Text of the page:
Most of my life, I thought I was just a loser with some serious shit wrong with her brain-pan. And that may be the case (there could be 1,000 posts about this), but additionally, it wasn’t until my mid-20s that I was diagnosed with anxiety. It explained all the things, especially when you couple it with the depression. Putting myself out there, only to be rewarded with silence or trolls is… painful. It makes me feel small, invisible, and my brain takes that minuscule feeling and magnifies it a million times.

It’s stupid. I know that. Logically, I 100 percent understand that. So I rationalize it all away and move on with my life, being a fucking awesome bespectacled badass (after I have a good cry). I keep trying to be brave and connecting with people. Putting myself out there, even when I am convinced I don’t have anything of value to share. And you know what? It pays off. Maybe not often, but when it does, it’s magic.

Thanks to the internet, my favorite human sent me a song. My hero followed me on Twitter (this was a disproportionately exciting and beautiful moment in my life). I’ve grown my businesses beyond my wildest dreams. I made a friend who has quickly become one of my closest companions. None of these things would have happened if I hadn’t sucked it up and put myself out there. I remind myself of that every day. My partner reminds me of that when I get especially down. When I think about all the beautiful experiences I’ve had, it encourages me to be brave. To keep reaching out.

I may not be a celebrity, or someone with a prestigious job, or someone with a lot of worthwhile, deeply meaningful, intellectually stimulating things to share (though I do try), but if life isn’t about connecting with others, what the fuck is it about? So, sorry internet, I’m here to stay. Loud and proud (and sweary).

Follow this journey on the author’s blog.

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4 Ways to Deal With Anxiety and Still Enjoy Traveling

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My heart pounded, and my thoughts raced, as I leaned over in my airplane seat with my head in my hands, waiting for takeoff. I tried to appear calm and controlled in front of my fellow passengers, although anxiety riddled my inward confidence with doubts and fears like so many tiny bullets. How am I going to survive a whole 12-hour plane flight feeling like this, much less my four-week stay in Indonesia? I inwardly groaned. Thinking of the weeks ahead in a strange place — the exciting, out-of-my-comfort-zone activities I would be involved in and the sleepless nights that would undoubtedly accompany them — only made me feel more desperate to jump off the plane and run all the way home. As the plane began rumbling down the runway, my head started spinning and familiar waves of nausea hit me, one after another.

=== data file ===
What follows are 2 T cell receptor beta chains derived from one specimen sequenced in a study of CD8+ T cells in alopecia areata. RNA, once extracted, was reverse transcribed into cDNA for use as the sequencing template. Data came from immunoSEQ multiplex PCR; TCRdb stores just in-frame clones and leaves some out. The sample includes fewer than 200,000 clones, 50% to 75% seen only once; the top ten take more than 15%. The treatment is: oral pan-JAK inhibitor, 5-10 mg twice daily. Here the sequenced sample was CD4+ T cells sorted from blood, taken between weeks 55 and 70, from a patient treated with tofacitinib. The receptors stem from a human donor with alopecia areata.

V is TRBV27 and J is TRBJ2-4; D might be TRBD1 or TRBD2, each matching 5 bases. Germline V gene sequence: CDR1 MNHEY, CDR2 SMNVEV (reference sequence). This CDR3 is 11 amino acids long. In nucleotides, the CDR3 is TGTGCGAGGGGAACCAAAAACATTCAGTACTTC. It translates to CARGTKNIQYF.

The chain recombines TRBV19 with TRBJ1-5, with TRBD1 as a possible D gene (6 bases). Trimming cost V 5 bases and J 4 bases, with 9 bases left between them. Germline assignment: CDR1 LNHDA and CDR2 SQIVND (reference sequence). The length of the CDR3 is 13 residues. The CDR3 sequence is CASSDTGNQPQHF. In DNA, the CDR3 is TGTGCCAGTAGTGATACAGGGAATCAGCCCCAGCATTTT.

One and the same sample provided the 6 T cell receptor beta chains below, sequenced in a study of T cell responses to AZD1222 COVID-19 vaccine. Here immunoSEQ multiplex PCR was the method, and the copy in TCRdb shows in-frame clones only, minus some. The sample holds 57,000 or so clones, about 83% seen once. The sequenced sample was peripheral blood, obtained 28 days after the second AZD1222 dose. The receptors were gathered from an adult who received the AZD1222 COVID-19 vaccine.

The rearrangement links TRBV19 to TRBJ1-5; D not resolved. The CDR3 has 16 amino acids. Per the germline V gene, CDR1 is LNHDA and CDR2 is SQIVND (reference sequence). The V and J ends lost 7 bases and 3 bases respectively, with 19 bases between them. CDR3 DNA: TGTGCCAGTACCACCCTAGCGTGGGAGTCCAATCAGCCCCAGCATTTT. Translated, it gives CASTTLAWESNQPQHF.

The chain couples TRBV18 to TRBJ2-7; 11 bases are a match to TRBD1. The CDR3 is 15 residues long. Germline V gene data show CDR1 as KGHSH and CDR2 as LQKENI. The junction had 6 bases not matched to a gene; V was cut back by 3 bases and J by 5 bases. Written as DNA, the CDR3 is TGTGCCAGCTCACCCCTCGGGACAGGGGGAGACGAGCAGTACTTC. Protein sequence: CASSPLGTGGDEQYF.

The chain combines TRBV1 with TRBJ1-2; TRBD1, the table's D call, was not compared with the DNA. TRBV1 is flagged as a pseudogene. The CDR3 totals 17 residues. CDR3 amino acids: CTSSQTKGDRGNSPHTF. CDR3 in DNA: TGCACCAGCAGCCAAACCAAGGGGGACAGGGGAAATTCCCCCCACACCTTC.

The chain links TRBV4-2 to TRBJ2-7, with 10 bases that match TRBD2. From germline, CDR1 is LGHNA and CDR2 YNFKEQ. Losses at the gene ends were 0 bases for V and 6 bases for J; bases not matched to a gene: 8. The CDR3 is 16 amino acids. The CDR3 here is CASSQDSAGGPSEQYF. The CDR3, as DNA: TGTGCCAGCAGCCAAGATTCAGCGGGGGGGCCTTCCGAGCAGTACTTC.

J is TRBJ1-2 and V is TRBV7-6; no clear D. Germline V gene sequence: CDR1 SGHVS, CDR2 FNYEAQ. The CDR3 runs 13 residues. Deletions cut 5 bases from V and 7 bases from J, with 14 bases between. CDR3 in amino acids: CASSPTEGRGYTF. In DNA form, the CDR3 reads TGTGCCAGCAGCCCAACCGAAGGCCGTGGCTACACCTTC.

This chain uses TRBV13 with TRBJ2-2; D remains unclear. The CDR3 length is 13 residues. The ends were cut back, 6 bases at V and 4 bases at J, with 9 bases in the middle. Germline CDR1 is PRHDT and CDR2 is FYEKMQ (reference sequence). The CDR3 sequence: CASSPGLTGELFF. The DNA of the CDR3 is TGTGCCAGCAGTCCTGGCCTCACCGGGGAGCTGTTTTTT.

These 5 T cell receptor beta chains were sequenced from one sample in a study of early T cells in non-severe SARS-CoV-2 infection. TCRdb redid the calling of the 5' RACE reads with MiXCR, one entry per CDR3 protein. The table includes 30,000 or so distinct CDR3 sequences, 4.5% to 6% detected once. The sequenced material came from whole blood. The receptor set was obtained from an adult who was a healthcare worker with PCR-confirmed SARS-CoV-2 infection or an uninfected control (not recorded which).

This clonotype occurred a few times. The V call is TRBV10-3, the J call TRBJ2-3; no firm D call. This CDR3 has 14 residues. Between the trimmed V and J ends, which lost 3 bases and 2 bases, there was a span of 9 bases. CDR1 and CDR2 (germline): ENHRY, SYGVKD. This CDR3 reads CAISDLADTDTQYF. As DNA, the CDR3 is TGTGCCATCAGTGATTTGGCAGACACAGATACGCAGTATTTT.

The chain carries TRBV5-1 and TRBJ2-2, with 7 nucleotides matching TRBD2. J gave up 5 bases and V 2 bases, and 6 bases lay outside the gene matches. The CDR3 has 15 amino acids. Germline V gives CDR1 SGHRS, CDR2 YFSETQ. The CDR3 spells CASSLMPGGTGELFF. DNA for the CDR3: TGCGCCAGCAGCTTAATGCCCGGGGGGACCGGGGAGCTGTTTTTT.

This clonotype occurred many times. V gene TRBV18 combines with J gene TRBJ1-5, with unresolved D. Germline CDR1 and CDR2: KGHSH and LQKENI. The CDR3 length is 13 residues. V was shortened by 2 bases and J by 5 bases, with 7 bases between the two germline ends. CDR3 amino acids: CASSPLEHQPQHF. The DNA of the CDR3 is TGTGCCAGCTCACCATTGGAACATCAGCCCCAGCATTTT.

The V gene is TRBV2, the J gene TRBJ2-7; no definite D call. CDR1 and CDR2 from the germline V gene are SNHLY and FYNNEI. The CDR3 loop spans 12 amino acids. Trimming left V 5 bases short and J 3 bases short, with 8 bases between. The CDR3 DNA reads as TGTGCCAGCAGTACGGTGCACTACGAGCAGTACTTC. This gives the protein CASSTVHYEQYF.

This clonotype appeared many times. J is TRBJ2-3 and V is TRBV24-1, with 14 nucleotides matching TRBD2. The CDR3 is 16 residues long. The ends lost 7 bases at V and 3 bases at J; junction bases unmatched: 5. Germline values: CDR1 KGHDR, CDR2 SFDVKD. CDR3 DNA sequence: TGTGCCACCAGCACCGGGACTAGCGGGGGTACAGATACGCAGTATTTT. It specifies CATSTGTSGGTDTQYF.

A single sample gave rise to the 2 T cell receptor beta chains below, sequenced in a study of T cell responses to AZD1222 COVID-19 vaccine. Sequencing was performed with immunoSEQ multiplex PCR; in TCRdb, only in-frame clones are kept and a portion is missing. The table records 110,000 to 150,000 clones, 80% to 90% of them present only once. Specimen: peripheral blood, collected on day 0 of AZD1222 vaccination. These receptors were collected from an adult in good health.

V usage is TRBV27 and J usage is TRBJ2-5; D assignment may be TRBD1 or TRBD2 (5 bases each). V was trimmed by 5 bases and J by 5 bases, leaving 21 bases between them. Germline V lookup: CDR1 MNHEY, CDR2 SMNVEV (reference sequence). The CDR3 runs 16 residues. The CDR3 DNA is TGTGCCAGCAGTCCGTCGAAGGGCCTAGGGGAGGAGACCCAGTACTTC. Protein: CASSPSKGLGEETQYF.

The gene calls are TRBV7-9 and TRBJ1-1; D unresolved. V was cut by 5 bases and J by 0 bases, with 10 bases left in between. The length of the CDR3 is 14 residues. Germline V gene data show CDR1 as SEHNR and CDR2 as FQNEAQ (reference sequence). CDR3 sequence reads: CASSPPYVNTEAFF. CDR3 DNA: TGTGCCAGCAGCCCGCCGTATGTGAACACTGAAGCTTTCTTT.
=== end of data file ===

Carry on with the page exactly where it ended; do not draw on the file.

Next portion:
Why would I put myself through such mental and physical turmoil? Sometimes I have wondered the same thing. If this had been my first time experiencing anxiety, I may have walked off that plane and never traveled again. But, fortunately or unfortunately (I’m not sure which), this was no new experience for me. I had been dealing with anxiety for over eight years by then. Granted, each time anxiety crept over me it expressed itself in varying symptoms and in different degrees of severity.

But, I had to make a choice. Was I  going to let anxiety rule my life and keep me from traveling and from going outside my comfort zone? Or, was I going to step out and face my fears? This was no one-time choice, but a decision that hounds me every day. In the end, though, I personally try to decide each day that I am not going to let anxiety keep me from enjoying life and seeing the world.